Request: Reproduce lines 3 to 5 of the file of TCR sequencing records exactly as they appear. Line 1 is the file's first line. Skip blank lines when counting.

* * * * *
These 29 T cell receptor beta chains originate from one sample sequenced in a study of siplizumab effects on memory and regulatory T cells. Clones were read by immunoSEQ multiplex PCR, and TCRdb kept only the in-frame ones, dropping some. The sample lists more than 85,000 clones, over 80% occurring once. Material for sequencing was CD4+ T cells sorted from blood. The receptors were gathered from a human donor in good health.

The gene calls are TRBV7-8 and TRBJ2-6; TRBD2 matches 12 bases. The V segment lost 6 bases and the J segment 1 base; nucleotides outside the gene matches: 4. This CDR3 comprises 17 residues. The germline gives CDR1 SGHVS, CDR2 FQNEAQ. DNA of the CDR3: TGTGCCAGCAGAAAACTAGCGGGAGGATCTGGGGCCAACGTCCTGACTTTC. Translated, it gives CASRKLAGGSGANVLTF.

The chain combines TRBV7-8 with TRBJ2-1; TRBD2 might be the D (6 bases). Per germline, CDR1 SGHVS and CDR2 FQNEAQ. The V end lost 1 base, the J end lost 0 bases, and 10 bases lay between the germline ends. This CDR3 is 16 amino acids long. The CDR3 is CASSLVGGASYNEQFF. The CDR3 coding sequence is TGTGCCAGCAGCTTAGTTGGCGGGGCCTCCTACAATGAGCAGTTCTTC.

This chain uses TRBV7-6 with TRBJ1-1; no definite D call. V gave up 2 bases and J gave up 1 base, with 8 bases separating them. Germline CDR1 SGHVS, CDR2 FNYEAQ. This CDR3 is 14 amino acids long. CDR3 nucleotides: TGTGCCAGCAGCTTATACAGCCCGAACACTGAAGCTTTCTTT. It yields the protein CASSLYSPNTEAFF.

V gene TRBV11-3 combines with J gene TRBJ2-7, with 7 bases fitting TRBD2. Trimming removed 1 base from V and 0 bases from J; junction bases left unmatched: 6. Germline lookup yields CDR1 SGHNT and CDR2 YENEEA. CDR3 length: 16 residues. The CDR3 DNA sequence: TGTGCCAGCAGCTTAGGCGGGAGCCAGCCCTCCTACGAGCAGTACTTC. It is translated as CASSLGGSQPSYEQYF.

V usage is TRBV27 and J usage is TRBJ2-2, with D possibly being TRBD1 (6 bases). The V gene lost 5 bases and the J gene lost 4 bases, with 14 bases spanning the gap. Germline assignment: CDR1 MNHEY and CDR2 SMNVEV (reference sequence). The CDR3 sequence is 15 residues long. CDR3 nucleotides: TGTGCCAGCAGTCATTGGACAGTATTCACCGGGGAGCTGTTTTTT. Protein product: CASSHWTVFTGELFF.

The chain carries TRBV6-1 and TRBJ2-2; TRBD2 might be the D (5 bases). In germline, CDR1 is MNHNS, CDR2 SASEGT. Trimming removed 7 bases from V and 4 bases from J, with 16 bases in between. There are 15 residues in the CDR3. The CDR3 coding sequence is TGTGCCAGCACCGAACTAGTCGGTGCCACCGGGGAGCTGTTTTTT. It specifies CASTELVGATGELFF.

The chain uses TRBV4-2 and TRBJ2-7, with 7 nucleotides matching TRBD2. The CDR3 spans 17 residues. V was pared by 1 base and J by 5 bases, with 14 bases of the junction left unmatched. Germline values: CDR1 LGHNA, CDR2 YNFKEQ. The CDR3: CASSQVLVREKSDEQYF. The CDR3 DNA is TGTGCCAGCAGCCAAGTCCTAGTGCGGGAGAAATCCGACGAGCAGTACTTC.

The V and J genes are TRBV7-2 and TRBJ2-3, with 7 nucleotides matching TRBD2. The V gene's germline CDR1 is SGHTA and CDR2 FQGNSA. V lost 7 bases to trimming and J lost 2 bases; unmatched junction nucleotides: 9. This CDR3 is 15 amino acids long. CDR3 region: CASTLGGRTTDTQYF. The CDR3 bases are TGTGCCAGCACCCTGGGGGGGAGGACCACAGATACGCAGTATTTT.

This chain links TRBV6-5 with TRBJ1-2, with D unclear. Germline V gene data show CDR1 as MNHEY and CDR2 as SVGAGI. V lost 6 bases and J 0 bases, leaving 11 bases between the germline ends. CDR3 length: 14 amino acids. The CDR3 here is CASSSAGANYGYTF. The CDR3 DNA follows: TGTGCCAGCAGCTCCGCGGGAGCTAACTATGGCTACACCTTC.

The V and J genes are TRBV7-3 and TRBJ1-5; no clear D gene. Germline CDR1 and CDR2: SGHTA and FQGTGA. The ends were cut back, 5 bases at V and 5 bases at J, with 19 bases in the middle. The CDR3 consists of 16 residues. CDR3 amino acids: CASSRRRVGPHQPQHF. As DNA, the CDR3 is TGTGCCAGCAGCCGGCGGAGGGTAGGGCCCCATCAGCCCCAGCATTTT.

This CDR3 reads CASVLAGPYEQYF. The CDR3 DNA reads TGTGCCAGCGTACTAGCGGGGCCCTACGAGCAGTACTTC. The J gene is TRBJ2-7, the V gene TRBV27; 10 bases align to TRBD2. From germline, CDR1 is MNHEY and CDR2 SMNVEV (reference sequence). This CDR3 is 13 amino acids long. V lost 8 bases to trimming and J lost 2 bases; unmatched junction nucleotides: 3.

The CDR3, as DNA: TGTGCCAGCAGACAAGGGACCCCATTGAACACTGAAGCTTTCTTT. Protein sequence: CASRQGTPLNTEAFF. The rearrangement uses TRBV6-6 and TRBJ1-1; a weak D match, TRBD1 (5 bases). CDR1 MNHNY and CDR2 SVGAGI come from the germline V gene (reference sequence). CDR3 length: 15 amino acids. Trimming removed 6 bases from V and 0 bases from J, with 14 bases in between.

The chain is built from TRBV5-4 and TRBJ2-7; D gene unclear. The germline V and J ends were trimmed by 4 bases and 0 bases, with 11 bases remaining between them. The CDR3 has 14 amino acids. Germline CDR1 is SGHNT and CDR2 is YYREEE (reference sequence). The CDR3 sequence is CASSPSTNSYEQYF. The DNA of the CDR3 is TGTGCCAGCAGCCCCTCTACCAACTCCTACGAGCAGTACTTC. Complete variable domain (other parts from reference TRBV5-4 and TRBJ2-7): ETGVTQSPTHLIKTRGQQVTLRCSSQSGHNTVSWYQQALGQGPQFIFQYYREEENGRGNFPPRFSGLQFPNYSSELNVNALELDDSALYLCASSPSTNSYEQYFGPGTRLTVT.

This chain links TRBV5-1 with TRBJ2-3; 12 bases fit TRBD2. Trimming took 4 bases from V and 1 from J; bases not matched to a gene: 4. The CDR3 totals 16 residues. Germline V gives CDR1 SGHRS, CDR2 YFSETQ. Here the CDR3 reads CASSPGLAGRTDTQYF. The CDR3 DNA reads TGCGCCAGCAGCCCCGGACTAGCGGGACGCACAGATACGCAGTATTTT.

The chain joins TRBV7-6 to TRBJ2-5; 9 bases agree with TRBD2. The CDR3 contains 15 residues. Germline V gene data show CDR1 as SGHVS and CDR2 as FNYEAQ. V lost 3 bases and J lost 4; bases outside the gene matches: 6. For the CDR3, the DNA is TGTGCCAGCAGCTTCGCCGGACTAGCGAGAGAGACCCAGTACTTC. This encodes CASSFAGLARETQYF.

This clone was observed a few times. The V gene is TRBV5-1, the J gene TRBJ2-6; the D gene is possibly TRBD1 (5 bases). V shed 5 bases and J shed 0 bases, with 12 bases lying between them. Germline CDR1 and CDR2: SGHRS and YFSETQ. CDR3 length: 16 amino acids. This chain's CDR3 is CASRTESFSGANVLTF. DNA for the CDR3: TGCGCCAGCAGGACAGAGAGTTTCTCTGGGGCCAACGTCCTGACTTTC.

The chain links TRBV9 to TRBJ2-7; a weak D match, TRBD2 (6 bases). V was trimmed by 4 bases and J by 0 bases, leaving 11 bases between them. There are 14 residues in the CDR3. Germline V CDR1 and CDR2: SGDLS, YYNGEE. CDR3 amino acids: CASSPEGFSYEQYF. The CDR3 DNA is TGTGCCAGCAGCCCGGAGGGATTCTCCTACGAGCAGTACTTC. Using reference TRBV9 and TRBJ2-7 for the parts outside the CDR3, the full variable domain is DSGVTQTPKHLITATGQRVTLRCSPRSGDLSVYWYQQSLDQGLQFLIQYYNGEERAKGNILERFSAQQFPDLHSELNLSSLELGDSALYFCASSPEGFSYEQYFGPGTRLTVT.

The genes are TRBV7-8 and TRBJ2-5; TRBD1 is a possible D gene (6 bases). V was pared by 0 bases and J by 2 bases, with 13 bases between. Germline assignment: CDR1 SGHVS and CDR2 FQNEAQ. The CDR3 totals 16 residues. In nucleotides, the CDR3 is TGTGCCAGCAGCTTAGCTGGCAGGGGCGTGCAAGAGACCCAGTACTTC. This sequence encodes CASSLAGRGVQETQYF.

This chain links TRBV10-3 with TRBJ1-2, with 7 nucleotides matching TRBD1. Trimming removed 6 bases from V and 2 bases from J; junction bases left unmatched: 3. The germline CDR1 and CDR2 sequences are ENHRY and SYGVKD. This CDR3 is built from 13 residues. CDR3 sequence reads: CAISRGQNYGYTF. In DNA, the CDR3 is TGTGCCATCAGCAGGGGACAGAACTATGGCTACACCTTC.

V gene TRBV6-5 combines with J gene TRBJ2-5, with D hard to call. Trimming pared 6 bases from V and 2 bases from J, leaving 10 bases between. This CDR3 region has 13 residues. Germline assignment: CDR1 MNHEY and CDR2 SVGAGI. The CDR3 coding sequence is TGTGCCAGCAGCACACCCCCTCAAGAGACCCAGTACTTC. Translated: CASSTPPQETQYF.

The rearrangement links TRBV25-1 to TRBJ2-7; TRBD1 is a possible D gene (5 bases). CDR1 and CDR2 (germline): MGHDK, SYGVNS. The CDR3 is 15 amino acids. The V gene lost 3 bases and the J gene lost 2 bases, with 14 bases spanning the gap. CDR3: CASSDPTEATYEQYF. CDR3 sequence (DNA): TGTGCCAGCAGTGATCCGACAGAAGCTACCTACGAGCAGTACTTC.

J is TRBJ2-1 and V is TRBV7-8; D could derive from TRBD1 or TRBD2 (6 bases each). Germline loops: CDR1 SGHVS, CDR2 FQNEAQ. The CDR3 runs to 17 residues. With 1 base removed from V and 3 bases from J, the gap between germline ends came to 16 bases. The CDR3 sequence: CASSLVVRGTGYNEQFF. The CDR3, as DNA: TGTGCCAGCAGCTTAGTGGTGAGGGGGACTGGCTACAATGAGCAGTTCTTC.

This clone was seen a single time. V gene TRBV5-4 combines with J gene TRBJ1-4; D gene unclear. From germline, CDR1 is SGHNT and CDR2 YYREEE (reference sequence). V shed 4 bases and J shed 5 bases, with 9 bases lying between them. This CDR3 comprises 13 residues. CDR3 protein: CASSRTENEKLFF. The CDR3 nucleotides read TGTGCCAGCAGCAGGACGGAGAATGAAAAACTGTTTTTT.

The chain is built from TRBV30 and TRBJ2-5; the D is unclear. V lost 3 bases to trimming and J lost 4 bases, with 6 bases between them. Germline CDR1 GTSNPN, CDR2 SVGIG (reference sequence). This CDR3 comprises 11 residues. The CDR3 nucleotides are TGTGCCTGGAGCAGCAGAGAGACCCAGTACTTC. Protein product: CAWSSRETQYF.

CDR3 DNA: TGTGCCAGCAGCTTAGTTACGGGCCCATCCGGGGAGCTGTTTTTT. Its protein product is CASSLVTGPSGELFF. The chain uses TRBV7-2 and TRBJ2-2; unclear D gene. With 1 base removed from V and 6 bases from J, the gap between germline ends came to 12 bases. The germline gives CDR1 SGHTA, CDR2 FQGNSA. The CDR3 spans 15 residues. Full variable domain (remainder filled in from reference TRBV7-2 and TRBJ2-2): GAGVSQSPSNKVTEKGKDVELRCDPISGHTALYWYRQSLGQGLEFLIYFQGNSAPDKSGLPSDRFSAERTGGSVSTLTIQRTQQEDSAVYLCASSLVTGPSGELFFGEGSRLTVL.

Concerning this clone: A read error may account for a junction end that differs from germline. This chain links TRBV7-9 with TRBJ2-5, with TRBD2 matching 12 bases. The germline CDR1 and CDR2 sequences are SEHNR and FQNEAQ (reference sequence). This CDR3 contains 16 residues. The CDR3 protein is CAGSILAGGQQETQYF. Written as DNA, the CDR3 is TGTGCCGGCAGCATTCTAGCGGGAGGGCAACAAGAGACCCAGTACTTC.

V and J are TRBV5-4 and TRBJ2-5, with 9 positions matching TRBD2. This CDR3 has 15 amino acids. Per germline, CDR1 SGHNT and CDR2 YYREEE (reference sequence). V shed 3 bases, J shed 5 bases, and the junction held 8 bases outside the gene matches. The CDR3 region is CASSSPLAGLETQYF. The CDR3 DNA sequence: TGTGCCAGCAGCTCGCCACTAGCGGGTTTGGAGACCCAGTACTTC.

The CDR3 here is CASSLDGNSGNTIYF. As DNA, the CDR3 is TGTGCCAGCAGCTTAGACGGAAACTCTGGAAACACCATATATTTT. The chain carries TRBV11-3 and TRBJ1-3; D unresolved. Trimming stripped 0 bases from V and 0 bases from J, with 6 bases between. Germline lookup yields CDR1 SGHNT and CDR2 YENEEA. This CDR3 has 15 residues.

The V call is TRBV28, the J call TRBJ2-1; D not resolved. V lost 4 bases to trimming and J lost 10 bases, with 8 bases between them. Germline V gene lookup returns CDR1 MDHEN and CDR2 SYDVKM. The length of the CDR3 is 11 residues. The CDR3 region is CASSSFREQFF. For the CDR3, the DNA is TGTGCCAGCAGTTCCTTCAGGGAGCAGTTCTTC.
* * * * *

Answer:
The chain combines TRBV7-8 with TRBJ2-1; TRBD2 might be the D (6 bases). Per germline, CDR1 SGHVS and CDR2 FQNEAQ. The V end lost 1 base, the J end lost 0 bases, and 10 bases lay between the germline ends. This CDR3 is 16 amino acids long. The CDR3 is CASSLVGGASYNEQFF. The CDR3 coding sequence is TGTGCCAGCAGCTTAGTTGGCGGGGCCTCCTACAATGAGCAGTTCTTC.

This chain uses TRBV7-6 with TRBJ1-1; no definite D call. V gave up 2 bases and J gave up 1 base, with 8 bases separating them. Germline CDR1 SGHVS, CDR2 FNYEAQ. This CDR3 is 14 amino acids long. CDR3 nucleotides: TGTGCCAGCAGCTTATACAGCCCGAACACTGAAGCTTTCTTT. It yields the protein CASSLYSPNTEAFF.

V gene TRBV11-3 combines with J gene TRBJ2-7, with 7 bases fitting TRBD2. Trimming removed 1 base from V and 0 bases from J; junction bases left unmatched: 6. Germline lookup yields CDR1 SGHNT and CDR2 YENEEA. CDR3 length: 16 residues. The CDR3 DNA sequence: TGTGCCAGCAGCTTAGGCGGGAGCCAGCCCTCCTACGAGCAGTACTTC. It is translated as CASSLGGSQPSYEQYF.